Blog Post

European political preferences for decarbonisation

On 8 July the European Parliament  finally voted to introduce a mechanism to stabilise the European emissions trading system (ETS). What can a detailed analysis of the voting results tell us about European enthusiasm for ETS?

By: Date: July 13, 2015 Topic: Energy & Climate

On 8 July the European Parliament – after a year-long saga of failed committee votes and rejected reports – finally voted to introduce a mechanism to stabilise the European emissions trading system (ETS). The Market Stability Reserve (MSR) adopted by the European Parliament is a measure to temporarily adjust the supply of emission allowances in order to boost the carbon price. As I argued back in 2013, I think the mechanism itself is inappropriate for ensuring an investible carbon price. The main value of the tool is thus not the mechanism itself, but the political signal of support from the European Parliament and the European Council for the ETS.

It is therefore interesting to look into the voting results – the most visible political signal. The main observation is that the carbon price did not markedly move after the European Parliament strongly voted in favour of the MSR (495 MEPs voted in favour, 158 against, with 49 abstentions). This signal was evidently anticipated, as there was almost no reaction on the day. Indeed, it was not strong enough: emission allowances are still trading at significantly lower prices than initially envisaged.  This weakness of the political signal might be partially explained by the complicated parliamentary history of the MSR.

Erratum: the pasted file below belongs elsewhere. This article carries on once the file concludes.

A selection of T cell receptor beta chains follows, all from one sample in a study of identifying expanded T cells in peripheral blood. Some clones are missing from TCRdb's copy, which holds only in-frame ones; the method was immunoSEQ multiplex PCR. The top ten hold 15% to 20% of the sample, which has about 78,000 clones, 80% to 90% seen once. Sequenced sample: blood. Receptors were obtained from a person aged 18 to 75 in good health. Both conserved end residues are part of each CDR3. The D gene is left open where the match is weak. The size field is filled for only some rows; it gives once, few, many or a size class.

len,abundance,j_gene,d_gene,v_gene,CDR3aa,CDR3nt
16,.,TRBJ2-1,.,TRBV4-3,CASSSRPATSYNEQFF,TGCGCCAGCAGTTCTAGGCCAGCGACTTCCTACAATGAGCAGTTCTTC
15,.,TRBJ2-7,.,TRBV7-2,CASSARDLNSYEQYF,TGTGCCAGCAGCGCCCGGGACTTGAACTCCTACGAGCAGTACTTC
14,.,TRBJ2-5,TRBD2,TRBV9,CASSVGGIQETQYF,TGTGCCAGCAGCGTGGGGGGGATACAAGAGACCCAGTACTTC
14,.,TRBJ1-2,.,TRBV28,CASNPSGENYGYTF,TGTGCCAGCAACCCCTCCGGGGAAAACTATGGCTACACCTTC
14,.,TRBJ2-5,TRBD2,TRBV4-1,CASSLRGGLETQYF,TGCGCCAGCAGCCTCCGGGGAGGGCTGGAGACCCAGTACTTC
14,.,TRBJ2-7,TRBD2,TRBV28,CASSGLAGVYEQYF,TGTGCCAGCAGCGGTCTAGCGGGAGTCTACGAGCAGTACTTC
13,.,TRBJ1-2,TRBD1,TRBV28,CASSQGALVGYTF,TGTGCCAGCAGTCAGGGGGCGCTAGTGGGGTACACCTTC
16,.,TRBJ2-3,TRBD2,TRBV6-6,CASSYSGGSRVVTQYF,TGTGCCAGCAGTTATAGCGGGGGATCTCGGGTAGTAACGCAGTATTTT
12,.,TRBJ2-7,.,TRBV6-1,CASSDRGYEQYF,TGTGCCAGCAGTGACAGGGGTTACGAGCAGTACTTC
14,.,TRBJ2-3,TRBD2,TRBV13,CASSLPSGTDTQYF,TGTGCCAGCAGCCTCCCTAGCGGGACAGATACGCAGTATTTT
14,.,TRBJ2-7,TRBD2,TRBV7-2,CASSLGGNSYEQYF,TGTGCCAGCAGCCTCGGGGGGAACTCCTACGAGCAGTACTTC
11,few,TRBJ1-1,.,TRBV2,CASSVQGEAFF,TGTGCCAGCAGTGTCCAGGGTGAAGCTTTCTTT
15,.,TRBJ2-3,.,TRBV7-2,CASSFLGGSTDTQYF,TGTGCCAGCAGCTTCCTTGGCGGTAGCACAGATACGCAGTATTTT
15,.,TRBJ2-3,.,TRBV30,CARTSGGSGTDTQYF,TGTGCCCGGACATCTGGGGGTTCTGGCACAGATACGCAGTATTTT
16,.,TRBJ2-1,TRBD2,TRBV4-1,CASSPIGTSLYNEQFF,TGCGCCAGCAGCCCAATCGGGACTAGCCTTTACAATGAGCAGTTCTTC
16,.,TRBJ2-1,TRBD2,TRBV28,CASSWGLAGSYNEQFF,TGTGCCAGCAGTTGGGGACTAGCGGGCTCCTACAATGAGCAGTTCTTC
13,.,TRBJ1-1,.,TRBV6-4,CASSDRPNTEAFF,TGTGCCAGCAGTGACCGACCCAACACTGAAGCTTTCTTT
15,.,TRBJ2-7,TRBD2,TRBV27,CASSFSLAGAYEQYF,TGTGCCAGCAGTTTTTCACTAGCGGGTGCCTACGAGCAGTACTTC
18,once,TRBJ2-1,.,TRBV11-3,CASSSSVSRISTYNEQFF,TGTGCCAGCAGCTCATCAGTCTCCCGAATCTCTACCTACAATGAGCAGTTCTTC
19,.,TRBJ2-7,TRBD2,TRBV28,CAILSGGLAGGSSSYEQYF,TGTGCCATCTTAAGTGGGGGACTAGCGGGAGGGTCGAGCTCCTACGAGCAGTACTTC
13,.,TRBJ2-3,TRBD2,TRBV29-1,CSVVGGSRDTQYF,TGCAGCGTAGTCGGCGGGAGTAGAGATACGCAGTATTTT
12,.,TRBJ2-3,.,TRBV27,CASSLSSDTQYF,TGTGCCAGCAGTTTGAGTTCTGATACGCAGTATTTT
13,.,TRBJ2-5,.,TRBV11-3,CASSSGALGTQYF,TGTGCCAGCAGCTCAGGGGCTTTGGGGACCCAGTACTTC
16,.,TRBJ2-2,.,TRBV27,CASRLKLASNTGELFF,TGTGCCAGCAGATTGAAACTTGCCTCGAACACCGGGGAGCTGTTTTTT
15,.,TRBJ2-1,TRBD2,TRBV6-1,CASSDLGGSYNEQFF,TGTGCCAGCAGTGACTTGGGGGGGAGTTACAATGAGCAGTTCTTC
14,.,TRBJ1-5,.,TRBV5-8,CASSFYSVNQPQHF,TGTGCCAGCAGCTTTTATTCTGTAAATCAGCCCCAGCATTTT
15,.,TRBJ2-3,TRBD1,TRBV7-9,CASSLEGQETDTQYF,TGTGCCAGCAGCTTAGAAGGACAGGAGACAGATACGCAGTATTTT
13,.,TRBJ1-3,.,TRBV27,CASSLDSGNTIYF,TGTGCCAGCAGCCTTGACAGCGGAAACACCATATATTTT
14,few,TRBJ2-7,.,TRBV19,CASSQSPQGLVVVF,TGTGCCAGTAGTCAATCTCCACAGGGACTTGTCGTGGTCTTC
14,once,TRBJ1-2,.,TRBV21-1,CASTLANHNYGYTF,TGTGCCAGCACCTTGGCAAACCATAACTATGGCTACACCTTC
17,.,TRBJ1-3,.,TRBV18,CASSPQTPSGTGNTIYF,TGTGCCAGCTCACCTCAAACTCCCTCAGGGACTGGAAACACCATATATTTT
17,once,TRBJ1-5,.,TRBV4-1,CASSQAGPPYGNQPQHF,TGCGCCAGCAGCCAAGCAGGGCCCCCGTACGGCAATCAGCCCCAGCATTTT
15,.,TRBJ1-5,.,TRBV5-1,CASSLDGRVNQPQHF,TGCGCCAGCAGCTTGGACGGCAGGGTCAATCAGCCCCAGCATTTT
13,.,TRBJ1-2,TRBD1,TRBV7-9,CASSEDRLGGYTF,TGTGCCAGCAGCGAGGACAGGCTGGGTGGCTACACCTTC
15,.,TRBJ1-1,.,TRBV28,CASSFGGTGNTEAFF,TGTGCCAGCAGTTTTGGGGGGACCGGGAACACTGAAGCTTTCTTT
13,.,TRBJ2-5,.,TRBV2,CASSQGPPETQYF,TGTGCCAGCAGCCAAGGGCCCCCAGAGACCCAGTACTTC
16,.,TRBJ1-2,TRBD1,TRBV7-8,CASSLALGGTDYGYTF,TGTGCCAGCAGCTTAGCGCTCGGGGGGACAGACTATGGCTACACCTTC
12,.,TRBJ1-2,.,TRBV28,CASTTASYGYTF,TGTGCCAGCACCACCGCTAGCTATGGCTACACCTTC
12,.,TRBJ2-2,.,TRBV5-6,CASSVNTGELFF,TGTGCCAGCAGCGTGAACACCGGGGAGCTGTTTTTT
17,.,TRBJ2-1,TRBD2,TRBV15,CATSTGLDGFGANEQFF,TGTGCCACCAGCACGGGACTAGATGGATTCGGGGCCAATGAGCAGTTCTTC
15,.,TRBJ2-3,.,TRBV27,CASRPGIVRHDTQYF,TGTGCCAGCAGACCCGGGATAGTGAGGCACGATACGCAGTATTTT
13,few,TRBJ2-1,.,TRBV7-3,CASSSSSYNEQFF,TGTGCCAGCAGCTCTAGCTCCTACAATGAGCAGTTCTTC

Emission allowance price:

The second interesting observation is that there is a strong positive correlation between countries’ per-GDP emissions and votes against the MSR. For example, most MEPs from Poland or Bulgaria (which are among the least carbon-efficient economies) voted against the MSR.

National votes against per-GDP emissions:

A third observation is that some fairly carbon-efficient member states such as France, Italy and the United Kingdom produced about twice as many ‘no’ votes than one would expect from their carbon-intensity. In fact, a large share of the ‘no’ votes came from MEPs representing parties such as the Front National in France (21 of 25 noes), UKIP in the UK (all 19 noes) and Movimento 5 Stelle in Italy (15 of the 20 noes). This might be explained by these parties general opposition to any European-level instruments.

Percentage of ‘no’ votes by party group:

In conclusion, the MSR vote did indeed deliver a political signal in favour of emissions trading in Europe. However, despite the strong positive result, the fine details are less encouraging.

Appendix – Results by country:

Appendix – European Parliament Political Groups:

  • S&D: Group of the Progressive Alliance of Socialists and Democrats in the European Parliament
  • GUE/NGL: Confederal Group of the European United Left – Nordic Green Left
  • EPP: Group of the European People’s Party (Christian Democrats)
  • ALDE: Group of the Alliance of Liberals and Democrats for Europe
  • Greens/EFA: Group of the Greens/European Free Alliance
  • ECR: European Conservatives and Reformists Group
  • EFD: Europe of Freedom and Direct Democracy Group
  • ENF: Europe of Nations and Freedom
  • NI: Non-attached Members

Excellent research assistance by Augustin Lagarde is gratefully acknowledged.


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